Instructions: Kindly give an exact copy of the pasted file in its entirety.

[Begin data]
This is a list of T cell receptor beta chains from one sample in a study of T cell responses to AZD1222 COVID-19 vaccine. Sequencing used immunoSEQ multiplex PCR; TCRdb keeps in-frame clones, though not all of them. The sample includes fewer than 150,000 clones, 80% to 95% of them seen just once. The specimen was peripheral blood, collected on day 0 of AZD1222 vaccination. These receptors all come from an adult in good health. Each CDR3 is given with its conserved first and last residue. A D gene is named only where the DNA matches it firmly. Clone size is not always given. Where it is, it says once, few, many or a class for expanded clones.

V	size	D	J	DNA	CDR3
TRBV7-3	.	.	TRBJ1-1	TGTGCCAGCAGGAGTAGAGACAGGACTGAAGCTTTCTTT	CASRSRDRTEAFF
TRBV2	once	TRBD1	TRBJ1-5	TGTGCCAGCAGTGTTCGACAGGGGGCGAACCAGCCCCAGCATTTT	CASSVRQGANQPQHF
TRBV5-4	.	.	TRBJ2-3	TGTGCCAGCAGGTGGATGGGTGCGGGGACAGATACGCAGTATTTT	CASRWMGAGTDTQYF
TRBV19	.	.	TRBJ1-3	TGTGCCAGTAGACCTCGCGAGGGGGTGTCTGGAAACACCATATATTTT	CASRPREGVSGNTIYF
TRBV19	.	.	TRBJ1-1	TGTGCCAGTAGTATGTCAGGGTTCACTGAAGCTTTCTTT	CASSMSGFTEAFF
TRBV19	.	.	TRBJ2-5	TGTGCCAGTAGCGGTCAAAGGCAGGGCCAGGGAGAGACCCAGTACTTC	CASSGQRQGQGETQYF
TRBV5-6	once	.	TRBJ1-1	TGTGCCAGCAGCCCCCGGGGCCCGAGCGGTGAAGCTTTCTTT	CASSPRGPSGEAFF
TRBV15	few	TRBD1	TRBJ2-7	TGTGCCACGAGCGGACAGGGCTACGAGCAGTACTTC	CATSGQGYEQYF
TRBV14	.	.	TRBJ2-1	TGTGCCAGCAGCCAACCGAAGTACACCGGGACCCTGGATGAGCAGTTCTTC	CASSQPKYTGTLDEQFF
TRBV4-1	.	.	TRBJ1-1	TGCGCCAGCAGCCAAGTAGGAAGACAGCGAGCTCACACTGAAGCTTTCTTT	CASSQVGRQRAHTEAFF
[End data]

This is a list of T cell receptor beta chains from one sample in a study of T cell responses to AZD1222 COVID-19 vaccine. Sequencing used immunoSEQ multiplex PCR; TCRdb keeps in-frame clones, though not all of them. The sample includes fewer than 150,000 clones, 80% to 95% of them seen just once. The specimen was peripheral blood, collected on day 0 of AZD1222 vaccination. These receptors all come from an adult in good health. Each CDR3 is given with its conserved first and last residue. A D gene is named only where the DNA matches it firmly. Clone size is not always given. Where it is, it says once, few, many or a class for expanded clones.

V	size	D	J	DNA	CDR3
TRBV7-3	.	.	TRBJ1-1	TGTGCCAGCAGGAGTAGAGACAGGACTGAAGCTTTCTTT	CASRSRDRTEAFF
TRBV2	once	TRBD1	TRBJ1-5	TGTGCCAGCAGTGTTCGACAGGGGGCGAACCAGCCCCAGCATTTT	CASSVRQGANQPQHF
TRBV5-4	.	.	TRBJ2-3	TGTGCCAGCAGGTGGATGGGTGCGGGGACAGATACGCAGTATTTT	CASRWMGAGTDTQYF
TRBV19	.	.	TRBJ1-3	TGTGCCAGTAGACCTCGCGAGGGGGTGTCTGGAAACACCATATATTTT	CASRPREGVSGNTIYF
TRBV19	.	.	TRBJ1-1	TGTGCCAGTAGTATGTCAGGGTTCACTGAAGCTTTCTTT	CASSMSGFTEAFF
TRBV19	.	.	TRBJ2-5	TGTGCCAGTAGCGGTCAAAGGCAGGGCCAGGGAGAGACCCAGTACTTC	CASSGQRQGQGETQYF
TRBV5-6	once	.	TRBJ1-1	TGTGCCAGCAGCCCCCGGGGCCCGAGCGGTGAAGCTTTCTTT	CASSPRGPSGEAFF
TRBV15	few	TRBD1	TRBJ2-7	TGTGCCACGAGCGGACAGGGCTACGAGCAGTACTTC	CATSGQGYEQYF
TRBV14	.	.	TRBJ2-1	TGTGCCAGCAGCCAACCGAAGTACACCGGGACCCTGGATGAGCAGTTCTTC	CASSQPKYTGTLDEQFF
TRBV4-1	.	.	TRBJ1-1	TGCGCCAGCAGCCAAGTAGGAAGACAGCGAGCTCACACTGAAGCTTTCTTT	CASSQVGRQRAHTEAFF